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“Because of the stressors that have been on the military and military families, particularly in the last decade, it’s easy to focus on the difficulty and dysfunction of their marriages,” said professor Jared Anderson. “But I think one of the things that this study does is look at what makes these families resilient in the midst of ongoing stress.”
K-State researchers in family studies and human services studied the marital quality of military couples and identified factors that relate to relationship distress.
Their findings showed that the vast majority of people in the sample were non-distressed in their relationship.
Anderson studies how couples develop and maintain strong marriages, and conversely, the factors that contribute to relationship problems. By understanding factors associated with distress, he said interventions could be developed to target at-risk marriages.
“I think it’s just as important, or more important, to learn factors of non-distressed marriages because that gives us a picture into what we can actually do to replicate that for other families,” Anderson said.

Mums-to-be trust their moms more than doctors
Expectant mothers pay more heed to their mothers’ advice during pregnancy, as compared to medical advice from doctors, say researchers.
A survey by a team from University of London that spoke to women who gave birth in the 1970s, 1980s and the 2000s revealed that although modern women were more likely to take a mixture of advice, they still prefer family wisdom, especially if they had some worries.
Women who had babies between 2000 and 2010 had a wide range of information and advice to choose from — doctors, midwives, books, magazines and, latterly, the internet — as well as that from their families, but family advice won out in the end.
When it comes to the crunch — if women feel sick for example — they will take their mother’s or their grandmother’s advice.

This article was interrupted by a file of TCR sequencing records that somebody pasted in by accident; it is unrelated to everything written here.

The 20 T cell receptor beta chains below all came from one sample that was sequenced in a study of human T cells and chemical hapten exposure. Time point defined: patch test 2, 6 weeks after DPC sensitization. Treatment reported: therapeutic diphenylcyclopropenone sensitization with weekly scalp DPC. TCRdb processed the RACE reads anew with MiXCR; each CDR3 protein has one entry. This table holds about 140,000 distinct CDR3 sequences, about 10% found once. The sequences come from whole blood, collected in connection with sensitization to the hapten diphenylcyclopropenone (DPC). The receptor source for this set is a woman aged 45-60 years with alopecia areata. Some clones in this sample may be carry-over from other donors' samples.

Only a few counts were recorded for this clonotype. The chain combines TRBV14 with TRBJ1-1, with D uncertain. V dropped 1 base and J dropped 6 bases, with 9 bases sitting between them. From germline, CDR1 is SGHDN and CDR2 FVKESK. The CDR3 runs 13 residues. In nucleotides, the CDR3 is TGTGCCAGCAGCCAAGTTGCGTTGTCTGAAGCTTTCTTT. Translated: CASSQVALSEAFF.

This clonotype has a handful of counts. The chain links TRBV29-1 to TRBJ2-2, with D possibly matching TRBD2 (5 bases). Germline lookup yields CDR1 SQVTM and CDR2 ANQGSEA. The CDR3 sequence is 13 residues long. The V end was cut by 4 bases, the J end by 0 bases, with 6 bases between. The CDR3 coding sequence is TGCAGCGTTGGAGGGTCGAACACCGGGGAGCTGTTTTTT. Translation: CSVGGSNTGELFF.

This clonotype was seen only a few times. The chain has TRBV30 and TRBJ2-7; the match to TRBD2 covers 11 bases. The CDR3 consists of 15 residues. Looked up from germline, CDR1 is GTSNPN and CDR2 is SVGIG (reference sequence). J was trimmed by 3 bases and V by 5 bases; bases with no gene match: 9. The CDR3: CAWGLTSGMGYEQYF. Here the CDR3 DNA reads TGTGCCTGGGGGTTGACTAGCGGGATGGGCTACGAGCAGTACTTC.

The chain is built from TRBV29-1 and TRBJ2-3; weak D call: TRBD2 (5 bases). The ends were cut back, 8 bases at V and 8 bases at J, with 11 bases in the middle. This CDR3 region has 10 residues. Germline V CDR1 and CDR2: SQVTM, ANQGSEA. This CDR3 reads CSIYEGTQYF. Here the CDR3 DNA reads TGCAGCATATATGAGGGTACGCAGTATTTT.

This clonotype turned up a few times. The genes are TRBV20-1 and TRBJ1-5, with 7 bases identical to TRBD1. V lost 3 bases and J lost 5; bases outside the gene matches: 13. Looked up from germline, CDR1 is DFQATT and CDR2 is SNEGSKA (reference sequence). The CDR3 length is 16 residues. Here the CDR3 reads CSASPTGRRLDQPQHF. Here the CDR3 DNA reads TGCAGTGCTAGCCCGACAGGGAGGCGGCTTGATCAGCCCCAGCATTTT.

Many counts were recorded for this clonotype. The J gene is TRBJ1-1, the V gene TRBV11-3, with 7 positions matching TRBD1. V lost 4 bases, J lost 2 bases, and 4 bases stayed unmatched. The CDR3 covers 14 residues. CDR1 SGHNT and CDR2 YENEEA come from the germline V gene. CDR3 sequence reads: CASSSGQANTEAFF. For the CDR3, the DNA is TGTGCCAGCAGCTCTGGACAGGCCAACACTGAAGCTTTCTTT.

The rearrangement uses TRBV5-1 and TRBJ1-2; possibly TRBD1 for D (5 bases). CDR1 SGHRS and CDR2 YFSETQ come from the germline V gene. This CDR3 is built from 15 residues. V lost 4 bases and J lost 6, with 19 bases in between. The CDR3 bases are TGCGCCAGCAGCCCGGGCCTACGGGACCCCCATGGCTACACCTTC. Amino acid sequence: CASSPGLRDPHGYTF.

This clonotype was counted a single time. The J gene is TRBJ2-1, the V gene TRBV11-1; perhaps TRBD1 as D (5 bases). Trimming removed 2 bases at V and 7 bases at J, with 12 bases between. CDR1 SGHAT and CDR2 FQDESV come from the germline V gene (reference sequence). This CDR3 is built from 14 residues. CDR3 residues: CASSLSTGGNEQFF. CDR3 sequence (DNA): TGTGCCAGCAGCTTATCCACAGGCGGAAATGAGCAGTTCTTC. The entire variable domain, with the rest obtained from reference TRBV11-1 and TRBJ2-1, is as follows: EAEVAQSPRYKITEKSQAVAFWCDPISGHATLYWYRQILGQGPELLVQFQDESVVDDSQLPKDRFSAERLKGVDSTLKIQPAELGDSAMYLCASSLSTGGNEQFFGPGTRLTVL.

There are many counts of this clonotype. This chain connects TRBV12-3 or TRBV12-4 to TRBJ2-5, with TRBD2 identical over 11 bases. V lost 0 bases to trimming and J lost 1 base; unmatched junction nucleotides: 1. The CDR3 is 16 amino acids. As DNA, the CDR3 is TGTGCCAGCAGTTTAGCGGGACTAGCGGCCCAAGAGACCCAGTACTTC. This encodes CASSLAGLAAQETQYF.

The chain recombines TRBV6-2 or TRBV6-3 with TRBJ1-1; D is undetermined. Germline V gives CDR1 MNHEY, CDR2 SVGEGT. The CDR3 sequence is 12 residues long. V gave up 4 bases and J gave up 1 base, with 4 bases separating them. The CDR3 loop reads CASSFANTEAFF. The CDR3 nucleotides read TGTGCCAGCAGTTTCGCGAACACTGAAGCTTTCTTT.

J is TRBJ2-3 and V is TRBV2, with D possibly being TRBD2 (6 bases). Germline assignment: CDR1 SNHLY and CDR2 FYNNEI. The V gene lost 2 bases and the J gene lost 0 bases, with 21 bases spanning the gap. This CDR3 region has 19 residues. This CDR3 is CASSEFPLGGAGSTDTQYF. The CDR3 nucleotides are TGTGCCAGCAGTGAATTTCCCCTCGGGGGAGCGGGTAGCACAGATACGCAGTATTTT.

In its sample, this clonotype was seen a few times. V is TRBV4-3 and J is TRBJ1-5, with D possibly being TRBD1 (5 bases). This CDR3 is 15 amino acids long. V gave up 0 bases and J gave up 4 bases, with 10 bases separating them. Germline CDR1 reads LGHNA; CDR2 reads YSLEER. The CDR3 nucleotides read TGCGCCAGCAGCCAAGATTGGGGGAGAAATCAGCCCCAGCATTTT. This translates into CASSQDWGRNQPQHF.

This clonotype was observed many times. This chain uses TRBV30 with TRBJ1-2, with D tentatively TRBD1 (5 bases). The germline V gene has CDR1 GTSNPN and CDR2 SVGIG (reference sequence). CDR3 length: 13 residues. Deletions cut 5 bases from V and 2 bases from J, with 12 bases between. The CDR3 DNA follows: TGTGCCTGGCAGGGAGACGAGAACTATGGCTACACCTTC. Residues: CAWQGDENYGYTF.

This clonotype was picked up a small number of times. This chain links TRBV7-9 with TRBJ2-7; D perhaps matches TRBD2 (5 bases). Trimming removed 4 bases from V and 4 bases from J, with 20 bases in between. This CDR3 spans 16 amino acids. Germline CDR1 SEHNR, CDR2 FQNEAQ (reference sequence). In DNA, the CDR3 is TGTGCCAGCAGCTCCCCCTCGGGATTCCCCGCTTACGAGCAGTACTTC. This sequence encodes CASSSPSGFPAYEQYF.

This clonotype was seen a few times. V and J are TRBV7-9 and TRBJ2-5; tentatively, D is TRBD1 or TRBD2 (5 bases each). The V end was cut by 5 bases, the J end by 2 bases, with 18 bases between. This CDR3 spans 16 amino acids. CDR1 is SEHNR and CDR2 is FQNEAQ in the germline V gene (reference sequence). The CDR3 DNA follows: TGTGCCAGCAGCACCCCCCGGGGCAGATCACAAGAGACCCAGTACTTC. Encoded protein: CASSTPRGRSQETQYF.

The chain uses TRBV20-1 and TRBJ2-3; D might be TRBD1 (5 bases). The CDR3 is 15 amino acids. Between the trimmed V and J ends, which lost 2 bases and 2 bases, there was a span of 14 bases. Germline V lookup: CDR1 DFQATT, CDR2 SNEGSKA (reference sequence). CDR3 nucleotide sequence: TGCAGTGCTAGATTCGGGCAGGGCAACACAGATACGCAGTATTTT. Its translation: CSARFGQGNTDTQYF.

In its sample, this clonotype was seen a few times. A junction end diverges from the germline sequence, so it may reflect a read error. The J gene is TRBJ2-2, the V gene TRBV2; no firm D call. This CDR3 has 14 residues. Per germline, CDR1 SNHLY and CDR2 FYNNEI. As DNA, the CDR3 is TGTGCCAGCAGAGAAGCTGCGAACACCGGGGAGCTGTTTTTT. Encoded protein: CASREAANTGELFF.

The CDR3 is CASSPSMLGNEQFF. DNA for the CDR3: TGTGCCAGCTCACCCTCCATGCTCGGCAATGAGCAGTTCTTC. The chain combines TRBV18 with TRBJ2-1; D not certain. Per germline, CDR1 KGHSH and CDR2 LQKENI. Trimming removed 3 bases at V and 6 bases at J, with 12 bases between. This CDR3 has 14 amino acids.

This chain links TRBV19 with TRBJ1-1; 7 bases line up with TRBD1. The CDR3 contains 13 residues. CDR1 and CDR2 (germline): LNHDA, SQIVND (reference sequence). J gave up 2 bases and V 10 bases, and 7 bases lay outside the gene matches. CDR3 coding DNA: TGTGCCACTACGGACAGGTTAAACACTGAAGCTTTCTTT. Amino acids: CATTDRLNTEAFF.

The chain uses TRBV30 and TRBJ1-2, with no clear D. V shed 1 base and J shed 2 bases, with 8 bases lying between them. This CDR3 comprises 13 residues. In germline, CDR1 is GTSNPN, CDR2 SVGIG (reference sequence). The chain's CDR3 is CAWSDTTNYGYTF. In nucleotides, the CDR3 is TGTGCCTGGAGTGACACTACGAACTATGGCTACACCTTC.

They wouldn’t necessarily recognise how important it was to them, but it would override the science.
“Taking all the guidelines too seriously leads to anxieties. Lack of self-confidence also can lead to worry about ‘doing the wrong thing’ which is potentially more harmful than taking the odd glass of wine or eating soft cheese,” said Paula Nicolson from Royal Holloway, University of London.

New way to assemble artificial tissues developed
American tissue engineers have developed a new way to assemble artificial tissues.
Although tissue engineering holds promise for building new organs to replace damaged livers, blood vessels and other body parts, the one major hurdle researchers faced until now was to get cells grown in a lab dish to form 3-D shapes instead of flat layers.
However, scientists at the MIT-Harvard Division of Health Sciences and Technology (HST) have developed a new way to overcome that challenge — by encapsulating living cells in cubes and arranging them into 3-D structures, just as a child constructs buildings out of blocks.
The new technique, dubbed ‘micromasonry’, employs a gel-like material that acts like concrete, binding the cell ‘bricks’ together as it hardens.

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